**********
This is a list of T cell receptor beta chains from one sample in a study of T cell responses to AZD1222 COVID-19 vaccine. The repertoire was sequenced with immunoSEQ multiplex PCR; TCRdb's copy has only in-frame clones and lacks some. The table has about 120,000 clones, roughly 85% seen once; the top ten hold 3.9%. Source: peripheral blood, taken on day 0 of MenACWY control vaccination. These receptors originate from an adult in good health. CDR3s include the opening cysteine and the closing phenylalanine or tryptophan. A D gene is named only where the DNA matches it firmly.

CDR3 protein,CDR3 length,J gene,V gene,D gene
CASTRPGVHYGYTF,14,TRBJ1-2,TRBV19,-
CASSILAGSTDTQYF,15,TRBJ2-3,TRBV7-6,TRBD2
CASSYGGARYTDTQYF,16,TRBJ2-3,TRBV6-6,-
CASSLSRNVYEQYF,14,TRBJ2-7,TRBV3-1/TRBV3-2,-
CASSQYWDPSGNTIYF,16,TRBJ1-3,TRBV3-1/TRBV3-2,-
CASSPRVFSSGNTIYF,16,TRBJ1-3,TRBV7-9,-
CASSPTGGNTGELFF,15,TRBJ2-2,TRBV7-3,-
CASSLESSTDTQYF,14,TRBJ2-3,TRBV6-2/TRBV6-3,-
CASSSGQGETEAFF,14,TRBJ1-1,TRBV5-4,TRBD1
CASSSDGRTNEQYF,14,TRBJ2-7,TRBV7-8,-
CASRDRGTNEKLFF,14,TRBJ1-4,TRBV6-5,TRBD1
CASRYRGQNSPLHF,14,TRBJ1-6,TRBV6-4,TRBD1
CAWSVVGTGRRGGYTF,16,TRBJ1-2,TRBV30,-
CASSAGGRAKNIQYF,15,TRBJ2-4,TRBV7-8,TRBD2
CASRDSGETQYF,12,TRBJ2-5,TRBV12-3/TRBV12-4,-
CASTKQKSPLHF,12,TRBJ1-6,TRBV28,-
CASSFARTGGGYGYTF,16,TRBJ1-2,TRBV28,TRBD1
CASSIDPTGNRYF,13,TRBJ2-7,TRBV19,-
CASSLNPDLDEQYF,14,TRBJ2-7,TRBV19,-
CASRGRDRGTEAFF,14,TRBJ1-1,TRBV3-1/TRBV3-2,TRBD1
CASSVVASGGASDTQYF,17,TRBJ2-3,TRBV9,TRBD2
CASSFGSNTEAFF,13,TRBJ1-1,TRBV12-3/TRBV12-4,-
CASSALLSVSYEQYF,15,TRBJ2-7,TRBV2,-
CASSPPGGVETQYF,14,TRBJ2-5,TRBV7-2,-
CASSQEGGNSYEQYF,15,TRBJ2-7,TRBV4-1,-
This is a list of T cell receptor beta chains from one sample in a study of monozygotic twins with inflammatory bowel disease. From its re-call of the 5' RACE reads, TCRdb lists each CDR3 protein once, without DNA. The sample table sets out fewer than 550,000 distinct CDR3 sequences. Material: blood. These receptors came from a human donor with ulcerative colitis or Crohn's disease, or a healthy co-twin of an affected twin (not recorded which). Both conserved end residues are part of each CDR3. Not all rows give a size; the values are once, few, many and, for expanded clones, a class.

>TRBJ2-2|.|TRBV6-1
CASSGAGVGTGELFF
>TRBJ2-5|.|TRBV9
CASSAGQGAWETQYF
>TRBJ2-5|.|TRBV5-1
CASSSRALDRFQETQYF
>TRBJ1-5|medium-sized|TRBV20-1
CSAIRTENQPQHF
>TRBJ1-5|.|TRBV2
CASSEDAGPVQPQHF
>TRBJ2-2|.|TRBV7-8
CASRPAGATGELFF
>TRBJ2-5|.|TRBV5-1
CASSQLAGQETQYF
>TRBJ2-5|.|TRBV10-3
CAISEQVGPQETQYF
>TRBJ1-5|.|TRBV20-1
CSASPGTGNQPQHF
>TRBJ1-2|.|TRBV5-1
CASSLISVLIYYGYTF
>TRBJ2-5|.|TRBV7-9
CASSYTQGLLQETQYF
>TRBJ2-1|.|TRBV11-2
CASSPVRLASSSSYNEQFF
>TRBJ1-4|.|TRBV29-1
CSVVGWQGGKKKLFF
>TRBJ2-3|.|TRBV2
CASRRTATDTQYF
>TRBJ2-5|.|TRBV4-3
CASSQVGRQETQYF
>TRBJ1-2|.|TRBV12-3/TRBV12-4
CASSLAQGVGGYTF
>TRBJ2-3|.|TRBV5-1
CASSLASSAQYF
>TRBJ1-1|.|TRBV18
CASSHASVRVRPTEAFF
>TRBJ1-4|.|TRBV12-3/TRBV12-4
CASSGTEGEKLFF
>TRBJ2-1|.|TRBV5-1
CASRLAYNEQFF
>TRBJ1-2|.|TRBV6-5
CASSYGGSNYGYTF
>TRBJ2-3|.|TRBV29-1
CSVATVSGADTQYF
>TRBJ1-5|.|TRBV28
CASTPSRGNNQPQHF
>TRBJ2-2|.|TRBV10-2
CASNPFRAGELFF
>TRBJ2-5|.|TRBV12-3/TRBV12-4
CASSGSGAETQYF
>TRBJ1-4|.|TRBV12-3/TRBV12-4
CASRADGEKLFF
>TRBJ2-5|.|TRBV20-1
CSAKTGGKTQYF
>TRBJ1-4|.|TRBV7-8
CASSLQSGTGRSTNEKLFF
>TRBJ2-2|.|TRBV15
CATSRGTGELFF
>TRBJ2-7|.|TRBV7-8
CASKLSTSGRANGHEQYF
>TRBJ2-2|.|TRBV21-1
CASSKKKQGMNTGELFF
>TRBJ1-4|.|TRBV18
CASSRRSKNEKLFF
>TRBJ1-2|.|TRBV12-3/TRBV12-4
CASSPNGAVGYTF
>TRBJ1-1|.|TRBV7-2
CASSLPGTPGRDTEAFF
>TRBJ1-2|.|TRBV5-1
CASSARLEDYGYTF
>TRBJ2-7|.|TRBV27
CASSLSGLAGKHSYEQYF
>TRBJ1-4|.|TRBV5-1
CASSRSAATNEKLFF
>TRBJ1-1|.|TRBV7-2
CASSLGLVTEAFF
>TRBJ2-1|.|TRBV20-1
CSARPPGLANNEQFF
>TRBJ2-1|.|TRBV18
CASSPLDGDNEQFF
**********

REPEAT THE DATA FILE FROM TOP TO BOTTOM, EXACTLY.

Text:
This is a list of T cell receptor beta chains from one sample in a study of T cell responses to AZD1222 COVID-19 vaccine. The repertoire was sequenced with immunoSEQ multiplex PCR; TCRdb's copy has only in-frame clones and lacks some. The table has about 120,000 clones, roughly 85% seen once; the top ten hold 3.9%. Source: peripheral blood, taken on day 0 of MenACWY control vaccination. These receptors originate from an adult in good health. CDR3s include the opening cysteine and the closing phenylalanine or tryptophan. A D gene is named only where the DNA matches it firmly.

CDR3 protein,CDR3 length,J gene,V gene,D gene
CASTRPGVHYGYTF,14,TRBJ1-2,TRBV19,-
CASSILAGSTDTQYF,15,TRBJ2-3,TRBV7-6,TRBD2
CASSYGGARYTDTQYF,16,TRBJ2-3,TRBV6-6,-
CASSLSRNVYEQYF,14,TRBJ2-7,TRBV3-1/TRBV3-2,-
CASSQYWDPSGNTIYF,16,TRBJ1-3,TRBV3-1/TRBV3-2,-
CASSPRVFSSGNTIYF,16,TRBJ1-3,TRBV7-9,-
CASSPTGGNTGELFF,15,TRBJ2-2,TRBV7-3,-
CASSLESSTDTQYF,14,TRBJ2-3,TRBV6-2/TRBV6-3,-
CASSSGQGETEAFF,14,TRBJ1-1,TRBV5-4,TRBD1
CASSSDGRTNEQYF,14,TRBJ2-7,TRBV7-8,-
CASRDRGTNEKLFF,14,TRBJ1-4,TRBV6-5,TRBD1
CASRYRGQNSPLHF,14,TRBJ1-6,TRBV6-4,TRBD1
CAWSVVGTGRRGGYTF,16,TRBJ1-2,TRBV30,-
CASSAGGRAKNIQYF,15,TRBJ2-4,TRBV7-8,TRBD2
CASRDSGETQYF,12,TRBJ2-5,TRBV12-3/TRBV12-4,-
CASTKQKSPLHF,12,TRBJ1-6,TRBV28,-
CASSFARTGGGYGYTF,16,TRBJ1-2,TRBV28,TRBD1
CASSIDPTGNRYF,13,TRBJ2-7,TRBV19,-
CASSLNPDLDEQYF,14,TRBJ2-7,TRBV19,-
CASRGRDRGTEAFF,14,TRBJ1-1,TRBV3-1/TRBV3-2,TRBD1
CASSVVASGGASDTQYF,17,TRBJ2-3,TRBV9,TRBD2
CASSFGSNTEAFF,13,TRBJ1-1,TRBV12-3/TRBV12-4,-
CASSALLSVSYEQYF,15,TRBJ2-7,TRBV2,-
CASSPPGGVETQYF,14,TRBJ2-5,TRBV7-2,-
CASSQEGGNSYEQYF,15,TRBJ2-7,TRBV4-1,-
This is a list of T cell receptor beta chains from one sample in a study of monozygotic twins with inflammatory bowel disease. From its re-call of the 5' RACE reads, TCRdb lists each CDR3 protein once, without DNA. The sample table sets out fewer than 550,000 distinct CDR3 sequences. Material: blood. These receptors came from a human donor with ulcerative colitis or Crohn's disease, or a healthy co-twin of an affected twin (not recorded which). Both conserved end residues are part of each CDR3. Not all rows give a size; the values are once, few, many and, for expanded clones, a class.

>TRBJ2-2|.|TRBV6-1
CASSGAGVGTGELFF
>TRBJ2-5|.|TRBV9
CASSAGQGAWETQYF
>TRBJ2-5|.|TRBV5-1
CASSSRALDRFQETQYF
>TRBJ1-5|medium-sized|TRBV20-1
CSAIRTENQPQHF
>TRBJ1-5|.|TRBV2
CASSEDAGPVQPQHF
>TRBJ2-2|.|TRBV7-8
CASRPAGATGELFF
>TRBJ2-5|.|TRBV5-1
CASSQLAGQETQYF
>TRBJ2-5|.|TRBV10-3
CAISEQVGPQETQYF
>TRBJ1-5|.|TRBV20-1
CSASPGTGNQPQHF
>TRBJ1-2|.|TRBV5-1
CASSLISVLIYYGYTF
>TRBJ2-5|.|TRBV7-9
CASSYTQGLLQETQYF
>TRBJ2-1|.|TRBV11-2
CASSPVRLASSSSYNEQFF
>TRBJ1-4|.|TRBV29-1
CSVVGWQGGKKKLFF
>TRBJ2-3|.|TRBV2
CASRRTATDTQYF
>TRBJ2-5|.|TRBV4-3
CASSQVGRQETQYF
>TRBJ1-2|.|TRBV12-3/TRBV12-4
CASSLAQGVGGYTF
>TRBJ2-3|.|TRBV5-1
CASSLASSAQYF
>TRBJ1-1|.|TRBV18
CASSHASVRVRPTEAFF
>TRBJ1-4|.|TRBV12-3/TRBV12-4
CASSGTEGEKLFF
>TRBJ2-1|.|TRBV5-1
CASRLAYNEQFF
>TRBJ1-2|.|TRBV6-5
CASSYGGSNYGYTF
>TRBJ2-3|.|TRBV29-1
CSVATVSGADTQYF
>TRBJ1-5|.|TRBV28
CASTPSRGNNQPQHF
>TRBJ2-2|.|TRBV10-2
CASNPFRAGELFF
>TRBJ2-5|.|TRBV12-3/TRBV12-4
CASSGSGAETQYF
>TRBJ1-4|.|TRBV12-3/TRBV12-4
CASRADGEKLFF
>TRBJ2-5|.|TRBV20-1
CSAKTGGKTQYF
>TRBJ1-4|.|TRBV7-8
CASSLQSGTGRSTNEKLFF
>TRBJ2-2|.|TRBV15
CATSRGTGELFF
>TRBJ2-7|.|TRBV7-8
CASKLSTSGRANGHEQYF
>TRBJ2-2|.|TRBV21-1
CASSKKKQGMNTGELFF
>TRBJ1-4|.|TRBV18
CASSRRSKNEKLFF
>TRBJ1-2|.|TRBV12-3/TRBV12-4
CASSPNGAVGYTF
>TRBJ1-1|.|TRBV7-2
CASSLPGTPGRDTEAFF
>TRBJ1-2|.|TRBV5-1
CASSARLEDYGYTF
>TRBJ2-7|.|TRBV27
CASSLSGLAGKHSYEQYF
>TRBJ1-4|.|TRBV5-1
CASSRSAATNEKLFF
>TRBJ1-1|.|TRBV7-2
CASSLGLVTEAFF
>TRBJ2-1|.|TRBV20-1
CSARPPGLANNEQFF
>TRBJ2-1|.|TRBV18
CASSPLDGDNEQFF